On Saturday, Jose sent me his photometric plots, I should point out that he emphasized once again that the night was windy. In his plots (I’ve rewritten the labels in illustrator so that they show up better on the narrow blog-page format) the black dots are individual observations (R filter, 7 s exposures), the red dots bin 6 observations, and the blue dots bin 12 observations.

On the night before the night of the transit window, he got baseline photometry which shows considerably less scatter, and which does a nice job of showing his excellent photometric technique:

He fit a simple trapezoidal transit template to his data. The resulting fit has a duration of 169 minutes, a depth of 0.007 magnitudes, and a mid-transit time (HJD) ~ 2454353.614. These values are all quite close to what one would expect if HD 17156 b really is transiting. The possible event ends just prior to the start of Ron Bissinger’s time series.

So what to think? It’s most important to reiterate Jose’s point that the weather was not particularly good, and that a block of critical data is missing during the event itself. I myself have contracted transit fever several times in the past, and have built up sufficient immunity to refrain from getting too excited. I think a conservatively realistic assessment would say that there’s still an 11% chance that HD 17156 b transits are occurring, and that the uncertainty in the window has been narrowed down significantly. Over the long run, if is going to succeed, then its important to stay cautiously optimistic. The good thing about a transit is that it repeats with clockwork regularity (barring the unlikely, but tough-luck situation where dynamically induced precession of the node induces transit seasons.) The next chance to observe HD 17156 during the transit window falls to North America on Oct. 1, where hopefully there’ll be multiple observers on the sky. We’re bad – We’re Nationwide

To end on a heartfelt note, I think that the global collaborative efforts that go into these transitsearch campaigns have been both fun and inspiring, even when the result is the high-probability flat-line light curve. It would be exciting, though, if Jose ends up leading a discovery paper with the other participating observers as co-authors.

Categories: detection Tags:


September 12th, 2007 3 comments

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It’s not looking good for transits by HD 17156 b. Ron Bissinger of Pleasanton, California obtained a block of photometric data that covered a significant chunk of the transit window. His time series lasts from JD 2454353.68 through 2452353.88, and shows no hint of an event:

His observations were taken just after the peak of the transit midpoint histogram:

No word yet on whether anyone in Europe or the eastern US were able to observe during the first half of the window. If you got data, let me know.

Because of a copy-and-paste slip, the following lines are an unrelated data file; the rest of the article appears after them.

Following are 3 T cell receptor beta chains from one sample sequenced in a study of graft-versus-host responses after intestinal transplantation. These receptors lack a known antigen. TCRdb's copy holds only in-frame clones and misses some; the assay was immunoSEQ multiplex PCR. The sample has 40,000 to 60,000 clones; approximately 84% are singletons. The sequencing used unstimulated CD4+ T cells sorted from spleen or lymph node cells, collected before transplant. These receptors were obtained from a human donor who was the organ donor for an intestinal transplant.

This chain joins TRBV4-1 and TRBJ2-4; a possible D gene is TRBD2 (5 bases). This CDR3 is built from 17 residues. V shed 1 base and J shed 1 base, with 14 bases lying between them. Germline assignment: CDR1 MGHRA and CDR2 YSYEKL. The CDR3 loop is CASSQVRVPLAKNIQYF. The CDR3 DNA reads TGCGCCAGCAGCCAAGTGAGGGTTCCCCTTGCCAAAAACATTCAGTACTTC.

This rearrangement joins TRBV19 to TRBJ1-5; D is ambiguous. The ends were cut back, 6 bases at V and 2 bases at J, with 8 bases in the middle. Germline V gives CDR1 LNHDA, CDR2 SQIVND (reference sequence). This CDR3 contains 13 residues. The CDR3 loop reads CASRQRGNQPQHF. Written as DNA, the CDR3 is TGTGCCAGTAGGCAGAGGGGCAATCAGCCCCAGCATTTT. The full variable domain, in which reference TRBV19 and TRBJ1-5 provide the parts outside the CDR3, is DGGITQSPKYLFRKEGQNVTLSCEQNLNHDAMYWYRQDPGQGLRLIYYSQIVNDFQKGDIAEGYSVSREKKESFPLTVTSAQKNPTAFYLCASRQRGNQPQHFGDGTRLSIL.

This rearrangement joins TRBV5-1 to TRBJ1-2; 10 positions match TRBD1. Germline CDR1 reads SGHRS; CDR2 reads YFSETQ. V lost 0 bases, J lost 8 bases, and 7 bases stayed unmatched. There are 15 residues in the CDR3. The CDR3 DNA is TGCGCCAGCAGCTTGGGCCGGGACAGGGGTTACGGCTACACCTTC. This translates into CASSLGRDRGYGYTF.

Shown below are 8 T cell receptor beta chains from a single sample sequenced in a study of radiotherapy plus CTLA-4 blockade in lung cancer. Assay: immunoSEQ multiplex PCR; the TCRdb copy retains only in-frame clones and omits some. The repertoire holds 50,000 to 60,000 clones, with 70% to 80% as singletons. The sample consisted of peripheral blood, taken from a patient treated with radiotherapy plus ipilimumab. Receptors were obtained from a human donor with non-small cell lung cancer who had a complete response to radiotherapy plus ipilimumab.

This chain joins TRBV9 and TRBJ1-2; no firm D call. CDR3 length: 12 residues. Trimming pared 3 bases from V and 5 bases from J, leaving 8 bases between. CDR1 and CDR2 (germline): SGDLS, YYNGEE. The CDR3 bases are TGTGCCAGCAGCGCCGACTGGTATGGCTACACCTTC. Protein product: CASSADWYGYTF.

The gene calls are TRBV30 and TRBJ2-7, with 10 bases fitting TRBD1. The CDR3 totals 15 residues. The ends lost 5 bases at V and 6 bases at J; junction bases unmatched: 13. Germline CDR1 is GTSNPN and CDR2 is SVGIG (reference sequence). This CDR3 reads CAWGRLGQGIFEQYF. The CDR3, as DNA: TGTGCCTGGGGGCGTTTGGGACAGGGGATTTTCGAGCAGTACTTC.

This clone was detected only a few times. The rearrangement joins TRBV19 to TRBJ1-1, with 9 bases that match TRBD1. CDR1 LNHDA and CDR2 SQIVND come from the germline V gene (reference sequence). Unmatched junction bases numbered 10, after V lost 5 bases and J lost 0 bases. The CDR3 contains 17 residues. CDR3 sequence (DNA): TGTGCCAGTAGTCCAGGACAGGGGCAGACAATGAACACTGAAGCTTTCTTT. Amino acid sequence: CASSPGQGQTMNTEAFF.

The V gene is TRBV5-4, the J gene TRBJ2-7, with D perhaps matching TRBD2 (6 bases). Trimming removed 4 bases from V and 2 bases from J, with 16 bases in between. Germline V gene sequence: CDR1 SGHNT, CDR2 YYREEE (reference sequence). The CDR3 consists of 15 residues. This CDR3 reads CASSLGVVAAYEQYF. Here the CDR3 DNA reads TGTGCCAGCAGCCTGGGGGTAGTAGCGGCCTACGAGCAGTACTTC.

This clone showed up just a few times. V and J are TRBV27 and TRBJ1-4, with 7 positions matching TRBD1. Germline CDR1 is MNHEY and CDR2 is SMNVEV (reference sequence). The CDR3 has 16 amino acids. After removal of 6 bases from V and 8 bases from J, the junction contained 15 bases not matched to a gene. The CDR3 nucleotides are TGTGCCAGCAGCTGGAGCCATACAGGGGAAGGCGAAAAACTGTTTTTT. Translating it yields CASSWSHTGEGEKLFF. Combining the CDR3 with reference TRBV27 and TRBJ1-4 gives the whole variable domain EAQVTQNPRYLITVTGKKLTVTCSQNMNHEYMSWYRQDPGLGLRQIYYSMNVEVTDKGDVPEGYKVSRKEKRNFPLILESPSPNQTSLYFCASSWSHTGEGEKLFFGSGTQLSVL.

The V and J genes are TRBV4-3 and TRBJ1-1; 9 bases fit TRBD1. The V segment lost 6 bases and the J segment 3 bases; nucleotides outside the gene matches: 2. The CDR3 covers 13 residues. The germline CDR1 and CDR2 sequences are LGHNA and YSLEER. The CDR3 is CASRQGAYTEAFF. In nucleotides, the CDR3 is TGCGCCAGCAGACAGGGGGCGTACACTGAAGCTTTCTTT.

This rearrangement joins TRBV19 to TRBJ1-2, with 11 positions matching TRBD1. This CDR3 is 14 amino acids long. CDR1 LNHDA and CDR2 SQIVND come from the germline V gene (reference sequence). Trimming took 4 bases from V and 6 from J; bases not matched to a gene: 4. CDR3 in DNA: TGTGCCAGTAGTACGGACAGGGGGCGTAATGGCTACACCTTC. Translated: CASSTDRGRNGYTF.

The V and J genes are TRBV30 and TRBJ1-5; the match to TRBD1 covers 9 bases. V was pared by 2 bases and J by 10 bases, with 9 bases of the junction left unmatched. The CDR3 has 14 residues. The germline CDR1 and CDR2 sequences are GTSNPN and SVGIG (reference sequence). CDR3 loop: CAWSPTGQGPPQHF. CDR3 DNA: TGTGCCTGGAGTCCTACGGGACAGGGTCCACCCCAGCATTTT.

Also, the Gliese 176 window has opened up. If you’ve got a telescope, a CCD, and a free evening, you know what to do!

Categories: detection Tags:

Discover a planet

September 11th, 2007 3 comments

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My tight 30-minute layover in Denver turned into an eight-hour delay yesterday when a solenoid somewhere in our Boeing 777 malfunctioned just prior to pushback, giving me an unexpected opportunity to attempt to catch up on all the work that’s been piling up.

After 6 hours of tapping on the laptop, I’d exhausted my effectiveness, so I bought glossy magazines from the airport newstand. In the latest issue of Portfolio from Conde Nast, you can read an in-depth Vanity Fair style puff piece on ex-Tyco CFO Mark Swartz’s life in the Big House, and, in one of the advertisements, you’re encouraged to use a Visa “Signature” card to charge up some of the finer experiences in life. Quite to my surprise, #17 on a list that includes “See the Tony Awards live”, and “Test-drive a supercar”, is “Discover a planet”.

Now regular visitors to all know that you can get your planet-discovery experience right here on the systemic backend without ever having to reach for your wallet. In fact, just yesterday, we learned from Gregory’s latest preprint on astro-ph that Eric Diaz (and a number of other systemic users) appear to have made the first characterizations of the most statistically probable planetary system fits to the HD 11964 radial velocity data set.

The HD 11964 data set was published by Butler et al. (2006). Two planets are already known to orbit this star. HD11964 b has roughly 1/3rd of a Saturn mass and a ~38-day orbit, whereas HD 11964 c is a sub-Jovian mass planet on a ~2110-day orbit. There’s a wide dynamically stable gap between the two planets, making this system a fertile hunting ground for additional companions.

Gregory does an extensive statistical analysis and argues that there’s strong evidence for a sub-Saturn mass planet on a year-long orbit. Eric Diaz’s version of this planet shows up in the fit that he submitted to systemic back in July 2007: